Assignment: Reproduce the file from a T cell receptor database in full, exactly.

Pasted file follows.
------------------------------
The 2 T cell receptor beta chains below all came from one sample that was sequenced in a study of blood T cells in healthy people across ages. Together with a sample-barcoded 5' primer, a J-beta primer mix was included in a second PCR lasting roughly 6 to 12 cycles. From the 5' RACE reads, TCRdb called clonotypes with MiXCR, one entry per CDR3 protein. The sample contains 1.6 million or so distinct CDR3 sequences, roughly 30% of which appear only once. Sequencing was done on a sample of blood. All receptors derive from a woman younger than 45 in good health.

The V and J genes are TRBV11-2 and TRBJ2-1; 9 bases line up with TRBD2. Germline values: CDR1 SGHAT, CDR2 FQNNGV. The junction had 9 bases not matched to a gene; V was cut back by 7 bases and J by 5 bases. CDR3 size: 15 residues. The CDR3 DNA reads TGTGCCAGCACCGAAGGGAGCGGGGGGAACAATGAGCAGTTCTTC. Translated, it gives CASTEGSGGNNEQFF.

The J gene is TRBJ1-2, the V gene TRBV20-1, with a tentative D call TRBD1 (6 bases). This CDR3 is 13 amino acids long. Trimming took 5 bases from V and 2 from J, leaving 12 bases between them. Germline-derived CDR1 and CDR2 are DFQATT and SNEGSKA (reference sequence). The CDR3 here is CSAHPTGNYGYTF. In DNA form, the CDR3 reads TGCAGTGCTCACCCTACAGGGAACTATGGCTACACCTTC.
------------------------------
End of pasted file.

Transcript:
The 2 T cell receptor beta chains below all came from one sample that was sequenced in a study of blood T cells in healthy people across ages. Together with a sample-barcoded 5' primer, a J-beta primer mix was included in a second PCR lasting roughly 6 to 12 cycles. From the 5' RACE reads, TCRdb called clonotypes with MiXCR, one entry per CDR3 protein. The sample contains 1.6 million or so distinct CDR3 sequences, roughly 30% of which appear only once. Sequencing was done on a sample of blood. All receptors derive from a woman younger than 45 in good health.

The V and J genes are TRBV11-2 and TRBJ2-1; 9 bases line up with TRBD2. Germline values: CDR1 SGHAT, CDR2 FQNNGV. The junction had 9 bases not matched to a gene; V was cut back by 7 bases and J by 5 bases. CDR3 size: 15 residues. The CDR3 DNA reads TGTGCCAGCACCGAAGGGAGCGGGGGGAACAATGAGCAGTTCTTC. Translated, it gives CASTEGSGGNNEQFF.

The J gene is TRBJ1-2, the V gene TRBV20-1, with a tentative D call TRBD1 (6 bases). This CDR3 is 13 amino acids long. Trimming took 5 bases from V and 2 from J, leaving 12 bases between them. Germline-derived CDR1 and CDR2 are DFQATT and SNEGSKA (reference sequence). The CDR3 here is CSAHPTGNYGYTF. In DNA form, the CDR3 reads TGCAGTGCTCACCCTACAGGGAACTATGGCTACACCTTC.